We have 150+ free worksheets that we have grouped into a collection we call basic concepts. These worksheets cover topics like same and different, before and after, full and empty, left and right and much more.

Alphabet Worksheets

Over 150 printable alphabet worksheets for kids. Traceable letters, letter recognition, printing practice and more...

Number Worksheets

Help kids learn their basic numbers with this collection. Traceable numbers, counting practice and more...

Shapes Worksheets

We have a variety of shapes worksheets including traceable shapes, shape recognition and more...

Color Worksheets

Teach kids their colors with this set of color worksheets. Color matching, color recognition and more...

Pattern Worksheets

Complete the patterns in these elementary math skills worksheets. We have easy, medium and hard skill levels for preschoolers.

Sizes Worksheets

Help kids learn the basic size concepts like; big and small, tall and short, long and short, and more...

Same / Different Worksheets

Help kids learn to recognize things that are the same and things that are the same with this set of worksheets.

Tracing Lines Worksheets

This set of tracing lines worksheets is perfect for helping toddlers and preschoolers develop their early writing skills.

Motor Skills Worksheets

Help kids develop their fine motor skills with this set of printable worksheets designed to help them with their scissor skills.

Time Worksheets

Teach kids to tell time with this collection of printable time worksheets. Read the clocks and write down the correct time as well as putting the hands on clocks to show the right time...

More Worksheet Topics

Below are some more of our printable educational worksheets for kids for you to choose from. Please make sure to check back often as we are always adding new worksheets to our websites.

Back to School Worksheets

Get kids excited about going back to school with these fun and education themed worksheets.

Music Worksheets

Teach kids about music and the many musical instruments! We have a nice variety of printable music themed worksheets that kids will really enjoy.

Weather Worksheets

Check out this set of printable weather worksheets that kids will enjoy while learning about the weather.

Plant Worksheets

This set of free worksheets will help kids learn about the different parts of plants.

Space Worksheets

This collection of worksheets is focussed on space and will help kids learn about the solar system and more.

Geography Worksheets

Help kids learn about maps, coordinates, directions and things like the oceans, continents and much more.

Dinosaurs Worksheets

Kids will really love this set of fun and educational dinosaur worksheets. We have a variety to choose from.

Family Worksheets

Help children learn about their family with our collection of family themed worksheets for kids.

All About Me Worksheets

These 'All About Me' worksheet focus on important things like a child's name, address, phone number and more.

Body Worksheets

Teach kids about some of the basic parts of the body. We have a bunch of worksheets to chose from.

Food Group Worksheets

Help kids learn about the different food groups and healthy eating.

Fruit Worksheets

Check out our collection of free printable fruit themed worksheets for kids.

Vegetable Worksheets

Check out our collection of free printable vegetable themed worksheets for kids.

Dairy Worksheets

This set of dairy food worksheets will help kids recognize dairy foods and practice important skills.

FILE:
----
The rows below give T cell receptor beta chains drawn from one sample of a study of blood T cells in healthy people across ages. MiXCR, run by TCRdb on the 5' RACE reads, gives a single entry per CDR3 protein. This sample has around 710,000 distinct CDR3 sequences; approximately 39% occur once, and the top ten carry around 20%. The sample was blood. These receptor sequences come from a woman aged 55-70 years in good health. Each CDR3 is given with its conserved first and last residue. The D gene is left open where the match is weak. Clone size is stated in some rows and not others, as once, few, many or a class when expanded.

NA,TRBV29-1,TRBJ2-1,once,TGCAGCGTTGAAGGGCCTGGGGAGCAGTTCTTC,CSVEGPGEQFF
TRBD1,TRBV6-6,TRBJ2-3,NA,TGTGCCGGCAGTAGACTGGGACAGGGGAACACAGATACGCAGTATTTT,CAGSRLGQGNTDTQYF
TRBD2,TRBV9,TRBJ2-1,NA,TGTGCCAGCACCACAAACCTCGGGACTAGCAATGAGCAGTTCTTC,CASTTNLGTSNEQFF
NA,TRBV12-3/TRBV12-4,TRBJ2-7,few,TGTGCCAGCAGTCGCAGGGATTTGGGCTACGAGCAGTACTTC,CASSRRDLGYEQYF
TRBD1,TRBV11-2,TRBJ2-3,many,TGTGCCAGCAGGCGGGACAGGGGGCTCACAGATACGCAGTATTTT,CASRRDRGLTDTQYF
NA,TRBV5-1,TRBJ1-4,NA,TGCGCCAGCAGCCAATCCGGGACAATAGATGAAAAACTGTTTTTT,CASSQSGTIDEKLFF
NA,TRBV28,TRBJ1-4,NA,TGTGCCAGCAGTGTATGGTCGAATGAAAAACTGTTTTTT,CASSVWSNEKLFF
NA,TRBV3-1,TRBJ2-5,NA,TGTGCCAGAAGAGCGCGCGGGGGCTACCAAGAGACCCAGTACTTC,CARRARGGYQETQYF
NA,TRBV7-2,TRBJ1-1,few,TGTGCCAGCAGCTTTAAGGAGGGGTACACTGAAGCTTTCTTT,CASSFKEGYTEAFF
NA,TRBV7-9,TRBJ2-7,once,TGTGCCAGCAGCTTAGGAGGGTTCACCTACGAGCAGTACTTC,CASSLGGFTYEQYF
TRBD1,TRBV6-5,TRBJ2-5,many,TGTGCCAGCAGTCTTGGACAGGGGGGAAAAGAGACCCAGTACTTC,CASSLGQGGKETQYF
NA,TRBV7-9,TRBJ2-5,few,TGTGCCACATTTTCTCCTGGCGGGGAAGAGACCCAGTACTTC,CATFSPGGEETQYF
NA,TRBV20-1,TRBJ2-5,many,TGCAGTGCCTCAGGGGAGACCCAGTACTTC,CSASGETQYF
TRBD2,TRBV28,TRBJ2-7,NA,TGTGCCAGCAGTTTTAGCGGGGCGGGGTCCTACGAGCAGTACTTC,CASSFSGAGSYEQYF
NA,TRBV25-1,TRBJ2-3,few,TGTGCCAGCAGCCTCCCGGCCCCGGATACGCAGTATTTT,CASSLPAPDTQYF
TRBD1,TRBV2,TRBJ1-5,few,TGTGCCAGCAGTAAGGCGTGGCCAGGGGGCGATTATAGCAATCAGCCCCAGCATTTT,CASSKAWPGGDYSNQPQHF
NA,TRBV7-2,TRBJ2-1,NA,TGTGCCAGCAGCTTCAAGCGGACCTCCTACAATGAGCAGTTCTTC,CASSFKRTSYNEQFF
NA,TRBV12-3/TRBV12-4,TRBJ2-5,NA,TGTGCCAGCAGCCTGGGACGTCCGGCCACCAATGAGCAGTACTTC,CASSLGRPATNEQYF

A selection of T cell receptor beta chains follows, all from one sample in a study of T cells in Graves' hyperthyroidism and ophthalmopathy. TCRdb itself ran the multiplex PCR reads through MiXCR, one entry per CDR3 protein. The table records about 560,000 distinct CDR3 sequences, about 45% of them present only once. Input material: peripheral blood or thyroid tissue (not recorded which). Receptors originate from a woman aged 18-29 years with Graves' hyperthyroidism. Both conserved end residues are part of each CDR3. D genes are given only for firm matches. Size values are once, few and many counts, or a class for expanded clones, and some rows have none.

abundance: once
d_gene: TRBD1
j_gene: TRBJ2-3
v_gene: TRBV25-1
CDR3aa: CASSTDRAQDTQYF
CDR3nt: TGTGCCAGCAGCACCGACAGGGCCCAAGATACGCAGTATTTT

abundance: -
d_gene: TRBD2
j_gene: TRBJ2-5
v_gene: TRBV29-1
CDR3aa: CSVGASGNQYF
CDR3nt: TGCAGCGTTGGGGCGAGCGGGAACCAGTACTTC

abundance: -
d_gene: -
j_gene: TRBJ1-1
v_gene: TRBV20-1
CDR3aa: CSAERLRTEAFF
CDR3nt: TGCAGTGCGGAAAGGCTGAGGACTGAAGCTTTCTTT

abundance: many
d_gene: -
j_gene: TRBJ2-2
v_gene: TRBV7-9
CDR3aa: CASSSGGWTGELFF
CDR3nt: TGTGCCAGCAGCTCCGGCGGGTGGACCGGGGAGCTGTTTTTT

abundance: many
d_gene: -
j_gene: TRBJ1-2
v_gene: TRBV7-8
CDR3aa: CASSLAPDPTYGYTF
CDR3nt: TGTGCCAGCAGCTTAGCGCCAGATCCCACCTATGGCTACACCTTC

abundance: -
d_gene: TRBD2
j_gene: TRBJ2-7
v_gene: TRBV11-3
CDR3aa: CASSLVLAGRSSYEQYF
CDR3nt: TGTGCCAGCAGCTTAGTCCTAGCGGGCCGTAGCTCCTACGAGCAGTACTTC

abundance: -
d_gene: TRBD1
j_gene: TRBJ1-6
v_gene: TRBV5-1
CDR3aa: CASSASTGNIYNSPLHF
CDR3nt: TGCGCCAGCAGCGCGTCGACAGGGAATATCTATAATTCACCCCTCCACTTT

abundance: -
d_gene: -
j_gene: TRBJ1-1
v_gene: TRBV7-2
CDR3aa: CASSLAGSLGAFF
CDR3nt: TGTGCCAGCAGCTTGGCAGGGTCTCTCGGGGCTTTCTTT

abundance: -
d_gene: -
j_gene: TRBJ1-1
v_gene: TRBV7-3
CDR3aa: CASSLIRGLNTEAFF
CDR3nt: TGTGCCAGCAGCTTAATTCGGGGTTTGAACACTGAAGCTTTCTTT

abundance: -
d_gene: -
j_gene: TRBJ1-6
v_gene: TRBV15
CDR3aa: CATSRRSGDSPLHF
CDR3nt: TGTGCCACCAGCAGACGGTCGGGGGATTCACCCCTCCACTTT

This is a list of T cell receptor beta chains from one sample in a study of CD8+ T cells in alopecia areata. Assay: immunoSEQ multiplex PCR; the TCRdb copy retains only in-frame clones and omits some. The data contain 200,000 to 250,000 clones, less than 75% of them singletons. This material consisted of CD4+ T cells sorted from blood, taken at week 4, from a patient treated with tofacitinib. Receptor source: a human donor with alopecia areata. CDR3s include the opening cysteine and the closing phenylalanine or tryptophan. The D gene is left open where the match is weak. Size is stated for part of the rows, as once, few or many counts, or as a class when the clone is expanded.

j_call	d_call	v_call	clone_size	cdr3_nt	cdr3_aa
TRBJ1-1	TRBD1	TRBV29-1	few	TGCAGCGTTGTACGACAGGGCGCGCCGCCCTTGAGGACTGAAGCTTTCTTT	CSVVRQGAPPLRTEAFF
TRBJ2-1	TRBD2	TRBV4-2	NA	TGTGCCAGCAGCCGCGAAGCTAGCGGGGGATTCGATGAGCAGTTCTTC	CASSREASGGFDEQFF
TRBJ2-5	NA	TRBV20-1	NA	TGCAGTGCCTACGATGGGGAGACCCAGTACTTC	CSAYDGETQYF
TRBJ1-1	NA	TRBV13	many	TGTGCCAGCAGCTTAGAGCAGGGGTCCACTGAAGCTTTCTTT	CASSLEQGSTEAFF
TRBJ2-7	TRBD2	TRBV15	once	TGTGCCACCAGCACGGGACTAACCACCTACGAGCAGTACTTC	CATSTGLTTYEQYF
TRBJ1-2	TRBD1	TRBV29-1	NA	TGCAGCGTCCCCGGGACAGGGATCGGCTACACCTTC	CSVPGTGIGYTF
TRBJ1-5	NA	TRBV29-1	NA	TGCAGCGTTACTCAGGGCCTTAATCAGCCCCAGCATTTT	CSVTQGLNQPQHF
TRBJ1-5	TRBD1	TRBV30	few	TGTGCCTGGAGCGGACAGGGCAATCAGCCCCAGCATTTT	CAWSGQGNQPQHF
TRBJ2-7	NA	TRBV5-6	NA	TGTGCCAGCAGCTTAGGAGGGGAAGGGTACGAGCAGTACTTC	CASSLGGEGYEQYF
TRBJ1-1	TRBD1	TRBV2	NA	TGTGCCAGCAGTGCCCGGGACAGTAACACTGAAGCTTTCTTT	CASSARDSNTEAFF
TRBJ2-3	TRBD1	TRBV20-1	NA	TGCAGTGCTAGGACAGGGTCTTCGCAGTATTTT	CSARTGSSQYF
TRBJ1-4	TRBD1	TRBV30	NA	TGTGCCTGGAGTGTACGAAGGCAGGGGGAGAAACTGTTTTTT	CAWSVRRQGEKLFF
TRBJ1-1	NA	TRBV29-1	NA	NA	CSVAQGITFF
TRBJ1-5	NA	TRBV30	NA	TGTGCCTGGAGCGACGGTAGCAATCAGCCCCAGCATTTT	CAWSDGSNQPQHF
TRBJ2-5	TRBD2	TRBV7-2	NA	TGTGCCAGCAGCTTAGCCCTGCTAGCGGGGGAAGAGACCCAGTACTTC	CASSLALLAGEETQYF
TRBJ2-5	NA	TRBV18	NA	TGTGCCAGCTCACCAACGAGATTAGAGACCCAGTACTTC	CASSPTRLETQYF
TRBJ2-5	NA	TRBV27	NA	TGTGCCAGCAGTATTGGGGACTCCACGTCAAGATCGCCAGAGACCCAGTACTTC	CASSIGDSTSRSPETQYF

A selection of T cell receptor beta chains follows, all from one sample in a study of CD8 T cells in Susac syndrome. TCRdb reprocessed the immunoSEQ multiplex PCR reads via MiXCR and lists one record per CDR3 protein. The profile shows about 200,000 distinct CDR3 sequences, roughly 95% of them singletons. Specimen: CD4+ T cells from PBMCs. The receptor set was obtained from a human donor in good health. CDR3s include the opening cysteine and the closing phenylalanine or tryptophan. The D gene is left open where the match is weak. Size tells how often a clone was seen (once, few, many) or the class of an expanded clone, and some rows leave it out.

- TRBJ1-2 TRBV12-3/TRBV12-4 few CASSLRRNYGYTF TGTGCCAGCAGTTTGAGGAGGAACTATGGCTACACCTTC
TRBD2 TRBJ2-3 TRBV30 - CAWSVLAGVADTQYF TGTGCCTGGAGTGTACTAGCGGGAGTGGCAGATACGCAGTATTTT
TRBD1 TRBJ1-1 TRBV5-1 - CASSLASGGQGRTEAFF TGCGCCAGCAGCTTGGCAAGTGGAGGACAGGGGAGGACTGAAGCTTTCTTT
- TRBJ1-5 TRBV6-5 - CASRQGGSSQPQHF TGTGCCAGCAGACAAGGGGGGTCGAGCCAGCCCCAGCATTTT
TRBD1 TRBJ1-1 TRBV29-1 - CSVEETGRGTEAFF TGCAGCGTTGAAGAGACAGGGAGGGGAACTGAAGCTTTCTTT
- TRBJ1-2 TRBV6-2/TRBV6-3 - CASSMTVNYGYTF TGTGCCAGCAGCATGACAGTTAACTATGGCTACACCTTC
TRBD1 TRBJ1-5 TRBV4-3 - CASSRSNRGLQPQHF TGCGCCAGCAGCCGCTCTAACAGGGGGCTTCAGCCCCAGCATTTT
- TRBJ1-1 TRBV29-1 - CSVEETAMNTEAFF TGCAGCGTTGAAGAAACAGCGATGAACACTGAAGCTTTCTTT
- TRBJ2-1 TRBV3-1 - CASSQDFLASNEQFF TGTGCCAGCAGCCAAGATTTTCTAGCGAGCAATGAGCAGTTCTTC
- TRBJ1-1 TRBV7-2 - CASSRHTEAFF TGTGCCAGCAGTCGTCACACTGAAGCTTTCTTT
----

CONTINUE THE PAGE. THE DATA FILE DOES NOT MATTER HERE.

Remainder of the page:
Community Helpers Worksheets

Help kids appreciate the special people in your community with our collection of community helpers worksheets.

Community Worksheets

Learn about the different types of communities including Urban, Suburban and Rural communities.

Months Worksheets

Learn the months of the year including the ability to recognize, write, spell and put the months of the year in order.

Days of the Week Worksheets

Learn the days of the week including the ability to recognize, write, spell and each of the days.
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What this handout is about

This handout was written with several goals in mind: to explain what historians do and how they approach the writing process, to encourage you to think about your history instructor’s expectations, and to offer some strategies to help you write effectively in history courses.

Introduction: What is history?

Easy, right? History is everything that happened in the past: dates, facts, timelines, and the names of kings, queens, generals, and villains. For many students, the word “history” conjures up images of thick textbooks, long lectures, and even longer nights spent memorizing morsels of historical knowledge.

For your instructors in the history department, however, history is a fascinating puzzle with both personal and cultural significance. The past informs our lives, ideas, and expectations. Before shrugging off this abstract notion, ask yourself another “easy” question: Why are you here at UNC-CH?

Maybe you’re at UNC because it was the best school that accepted you, or because UNC has great sports teams. In the big picture, however, you are here because of history, i.e., because of past events and developments. You are here (on the planet) because two people’s lives collided—in the past. You may be here (in North Carolina) because you or some ancestor crossed an ocean several weeks, years, decades or centuries ago. You are here (in Chapel Hill) because, two hundred years ago, some people pooled their ideas, energy, and money to dig a well, collect some books, and hire some professors. You are here (at an institution of higher education) because long ago, some German scholars laid the groundwork for what we call the “modern university.”